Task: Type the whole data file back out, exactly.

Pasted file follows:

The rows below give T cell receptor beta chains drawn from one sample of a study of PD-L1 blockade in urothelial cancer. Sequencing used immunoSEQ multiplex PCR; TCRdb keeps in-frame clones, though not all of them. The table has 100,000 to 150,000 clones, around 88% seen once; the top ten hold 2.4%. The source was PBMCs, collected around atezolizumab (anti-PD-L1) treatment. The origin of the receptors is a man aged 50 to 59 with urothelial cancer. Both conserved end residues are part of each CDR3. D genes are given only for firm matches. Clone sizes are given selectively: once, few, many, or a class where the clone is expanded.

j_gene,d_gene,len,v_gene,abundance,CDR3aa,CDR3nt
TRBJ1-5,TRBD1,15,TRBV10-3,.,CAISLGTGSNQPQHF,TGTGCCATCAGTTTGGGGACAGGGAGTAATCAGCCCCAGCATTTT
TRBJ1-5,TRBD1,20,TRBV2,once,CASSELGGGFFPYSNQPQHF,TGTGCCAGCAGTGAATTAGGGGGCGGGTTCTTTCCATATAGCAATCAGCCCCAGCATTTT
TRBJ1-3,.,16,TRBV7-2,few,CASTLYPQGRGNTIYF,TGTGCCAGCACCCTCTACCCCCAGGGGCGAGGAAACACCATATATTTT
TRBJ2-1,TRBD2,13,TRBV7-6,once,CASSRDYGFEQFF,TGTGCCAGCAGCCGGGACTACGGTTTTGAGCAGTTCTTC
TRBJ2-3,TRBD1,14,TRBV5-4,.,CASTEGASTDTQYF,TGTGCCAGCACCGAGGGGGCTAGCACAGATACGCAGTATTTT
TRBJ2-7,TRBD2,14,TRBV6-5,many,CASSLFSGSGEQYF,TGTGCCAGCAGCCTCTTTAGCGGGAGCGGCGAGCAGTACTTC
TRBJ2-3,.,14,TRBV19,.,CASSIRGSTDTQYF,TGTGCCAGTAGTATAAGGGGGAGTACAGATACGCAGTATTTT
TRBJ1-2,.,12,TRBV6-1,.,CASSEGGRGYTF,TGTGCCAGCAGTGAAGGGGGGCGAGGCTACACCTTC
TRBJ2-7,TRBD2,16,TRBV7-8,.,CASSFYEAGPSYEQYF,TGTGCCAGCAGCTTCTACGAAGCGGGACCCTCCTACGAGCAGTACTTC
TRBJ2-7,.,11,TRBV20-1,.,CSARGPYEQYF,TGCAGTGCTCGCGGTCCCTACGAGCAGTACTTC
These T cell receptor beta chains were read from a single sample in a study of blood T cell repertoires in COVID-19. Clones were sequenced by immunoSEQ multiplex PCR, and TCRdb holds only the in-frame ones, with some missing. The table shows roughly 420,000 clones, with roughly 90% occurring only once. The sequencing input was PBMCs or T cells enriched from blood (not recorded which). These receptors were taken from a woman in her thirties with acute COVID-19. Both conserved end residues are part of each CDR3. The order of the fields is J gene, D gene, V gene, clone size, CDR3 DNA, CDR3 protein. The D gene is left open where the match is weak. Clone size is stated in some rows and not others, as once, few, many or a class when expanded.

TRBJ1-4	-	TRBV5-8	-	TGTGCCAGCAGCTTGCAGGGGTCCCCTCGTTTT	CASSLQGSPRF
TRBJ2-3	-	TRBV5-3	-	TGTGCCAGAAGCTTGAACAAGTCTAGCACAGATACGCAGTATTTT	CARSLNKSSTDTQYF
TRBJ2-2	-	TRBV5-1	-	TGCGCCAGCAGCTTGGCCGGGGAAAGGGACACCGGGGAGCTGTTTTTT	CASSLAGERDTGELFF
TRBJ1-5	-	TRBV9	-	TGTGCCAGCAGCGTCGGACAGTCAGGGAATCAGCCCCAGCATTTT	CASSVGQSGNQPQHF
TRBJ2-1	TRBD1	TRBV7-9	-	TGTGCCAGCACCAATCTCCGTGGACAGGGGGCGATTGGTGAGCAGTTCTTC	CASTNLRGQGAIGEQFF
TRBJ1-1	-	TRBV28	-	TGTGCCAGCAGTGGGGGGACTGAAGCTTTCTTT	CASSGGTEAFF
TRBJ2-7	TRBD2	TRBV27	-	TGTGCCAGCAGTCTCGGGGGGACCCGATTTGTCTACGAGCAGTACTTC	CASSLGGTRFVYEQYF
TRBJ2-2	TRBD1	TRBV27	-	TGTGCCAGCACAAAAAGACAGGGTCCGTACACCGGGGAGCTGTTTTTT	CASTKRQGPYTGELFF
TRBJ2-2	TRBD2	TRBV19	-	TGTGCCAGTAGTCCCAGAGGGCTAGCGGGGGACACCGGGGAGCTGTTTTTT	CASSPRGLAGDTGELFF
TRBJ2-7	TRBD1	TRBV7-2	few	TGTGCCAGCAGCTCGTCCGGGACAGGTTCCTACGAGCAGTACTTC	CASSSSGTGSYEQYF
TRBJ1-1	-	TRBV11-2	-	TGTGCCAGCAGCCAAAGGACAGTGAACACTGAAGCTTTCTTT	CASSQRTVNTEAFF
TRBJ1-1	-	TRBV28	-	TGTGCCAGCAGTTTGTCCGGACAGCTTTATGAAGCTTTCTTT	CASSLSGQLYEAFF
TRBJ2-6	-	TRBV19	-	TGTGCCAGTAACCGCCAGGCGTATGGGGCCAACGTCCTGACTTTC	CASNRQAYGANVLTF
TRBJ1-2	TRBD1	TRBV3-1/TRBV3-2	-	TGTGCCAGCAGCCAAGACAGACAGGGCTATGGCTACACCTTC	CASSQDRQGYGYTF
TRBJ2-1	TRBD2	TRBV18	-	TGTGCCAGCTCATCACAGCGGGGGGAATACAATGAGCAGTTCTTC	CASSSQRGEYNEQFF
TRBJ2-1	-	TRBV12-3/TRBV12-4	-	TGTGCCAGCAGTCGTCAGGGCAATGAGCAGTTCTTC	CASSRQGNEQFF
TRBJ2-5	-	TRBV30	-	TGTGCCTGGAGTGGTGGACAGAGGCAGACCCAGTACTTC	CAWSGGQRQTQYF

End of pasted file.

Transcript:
The rows below give T cell receptor beta chains drawn from one sample of a study of PD-L1 blockade in urothelial cancer. Sequencing used immunoSEQ multiplex PCR; TCRdb keeps in-frame clones, though not all of them. The table has 100,000 to 150,000 clones, around 88% seen once; the top ten hold 2.4%. The source was PBMCs, collected around atezolizumab (anti-PD-L1) treatment. The origin of the receptors is a man aged 50 to 59 with urothelial cancer. Both conserved end residues are part of each CDR3. D genes are given only for firm matches. Clone sizes are given selectively: once, few, many, or a class where the clone is expanded.

j_gene,d_gene,len,v_gene,abundance,CDR3aa,CDR3nt
TRBJ1-5,TRBD1,15,TRBV10-3,.,CAISLGTGSNQPQHF,TGTGCCATCAGTTTGGGGACAGGGAGTAATCAGCCCCAGCATTTT
TRBJ1-5,TRBD1,20,TRBV2,once,CASSELGGGFFPYSNQPQHF,TGTGCCAGCAGTGAATTAGGGGGCGGGTTCTTTCCATATAGCAATCAGCCCCAGCATTTT
TRBJ1-3,.,16,TRBV7-2,few,CASTLYPQGRGNTIYF,TGTGCCAGCACCCTCTACCCCCAGGGGCGAGGAAACACCATATATTTT
TRBJ2-1,TRBD2,13,TRBV7-6,once,CASSRDYGFEQFF,TGTGCCAGCAGCCGGGACTACGGTTTTGAGCAGTTCTTC
TRBJ2-3,TRBD1,14,TRBV5-4,.,CASTEGASTDTQYF,TGTGCCAGCACCGAGGGGGCTAGCACAGATACGCAGTATTTT
TRBJ2-7,TRBD2,14,TRBV6-5,many,CASSLFSGSGEQYF,TGTGCCAGCAGCCTCTTTAGCGGGAGCGGCGAGCAGTACTTC
TRBJ2-3,.,14,TRBV19,.,CASSIRGSTDTQYF,TGTGCCAGTAGTATAAGGGGGAGTACAGATACGCAGTATTTT
TRBJ1-2,.,12,TRBV6-1,.,CASSEGGRGYTF,TGTGCCAGCAGTGAAGGGGGGCGAGGCTACACCTTC
TRBJ2-7,TRBD2,16,TRBV7-8,.,CASSFYEAGPSYEQYF,TGTGCCAGCAGCTTCTACGAAGCGGGACCCTCCTACGAGCAGTACTTC
TRBJ2-7,.,11,TRBV20-1,.,CSARGPYEQYF,TGCAGTGCTCGCGGTCCCTACGAGCAGTACTTC
These T cell receptor beta chains were read from a single sample in a study of blood T cell repertoires in COVID-19. Clones were sequenced by immunoSEQ multiplex PCR, and TCRdb holds only the in-frame ones, with some missing. The table shows roughly 420,000 clones, with roughly 90% occurring only once. The sequencing input was PBMCs or T cells enriched from blood (not recorded which). These receptors were taken from a woman in her thirties with acute COVID-19. Both conserved end residues are part of each CDR3. The order of the fields is J gene, D gene, V gene, clone size, CDR3 DNA, CDR3 protein. The D gene is left open where the match is weak. Clone size is stated in some rows and not others, as once, few, many or a class when expanded.

TRBJ1-4	-	TRBV5-8	-	TGTGCCAGCAGCTTGCAGGGGTCCCCTCGTTTT	CASSLQGSPRF
TRBJ2-3	-	TRBV5-3	-	TGTGCCAGAAGCTTGAACAAGTCTAGCACAGATACGCAGTATTTT	CARSLNKSSTDTQYF
TRBJ2-2	-	TRBV5-1	-	TGCGCCAGCAGCTTGGCCGGGGAAAGGGACACCGGGGAGCTGTTTTTT	CASSLAGERDTGELFF
TRBJ1-5	-	TRBV9	-	TGTGCCAGCAGCGTCGGACAGTCAGGGAATCAGCCCCAGCATTTT	CASSVGQSGNQPQHF
TRBJ2-1	TRBD1	TRBV7-9	-	TGTGCCAGCACCAATCTCCGTGGACAGGGGGCGATTGGTGAGCAGTTCTTC	CASTNLRGQGAIGEQFF
TRBJ1-1	-	TRBV28	-	TGTGCCAGCAGTGGGGGGACTGAAGCTTTCTTT	CASSGGTEAFF
TRBJ2-7	TRBD2	TRBV27	-	TGTGCCAGCAGTCTCGGGGGGACCCGATTTGTCTACGAGCAGTACTTC	CASSLGGTRFVYEQYF
TRBJ2-2	TRBD1	TRBV27	-	TGTGCCAGCACAAAAAGACAGGGTCCGTACACCGGGGAGCTGTTTTTT	CASTKRQGPYTGELFF
TRBJ2-2	TRBD2	TRBV19	-	TGTGCCAGTAGTCCCAGAGGGCTAGCGGGGGACACCGGGGAGCTGTTTTTT	CASSPRGLAGDTGELFF
TRBJ2-7	TRBD1	TRBV7-2	few	TGTGCCAGCAGCTCGTCCGGGACAGGTTCCTACGAGCAGTACTTC	CASSSSGTGSYEQYF
TRBJ1-1	-	TRBV11-2	-	TGTGCCAGCAGCCAAAGGACAGTGAACACTGAAGCTTTCTTT	CASSQRTVNTEAFF
TRBJ1-1	-	TRBV28	-	TGTGCCAGCAGTTTGTCCGGACAGCTTTATGAAGCTTTCTTT	CASSLSGQLYEAFF
TRBJ2-6	-	TRBV19	-	TGTGCCAGTAACCGCCAGGCGTATGGGGCCAACGTCCTGACTTTC	CASNRQAYGANVLTF
TRBJ1-2	TRBD1	TRBV3-1/TRBV3-2	-	TGTGCCAGCAGCCAAGACAGACAGGGCTATGGCTACACCTTC	CASSQDRQGYGYTF
TRBJ2-1	TRBD2	TRBV18	-	TGTGCCAGCTCATCACAGCGGGGGGAATACAATGAGCAGTTCTTC	CASSSQRGEYNEQFF
TRBJ2-1	-	TRBV12-3/TRBV12-4	-	TGTGCCAGCAGTCGTCAGGGCAATGAGCAGTTCTTC	CASSRQGNEQFF
TRBJ2-5	-	TRBV30	-	TGTGCCTGGAGTGGTGGACAGAGGCAGACCCAGTACTTC	CAWSGGQRQTQYF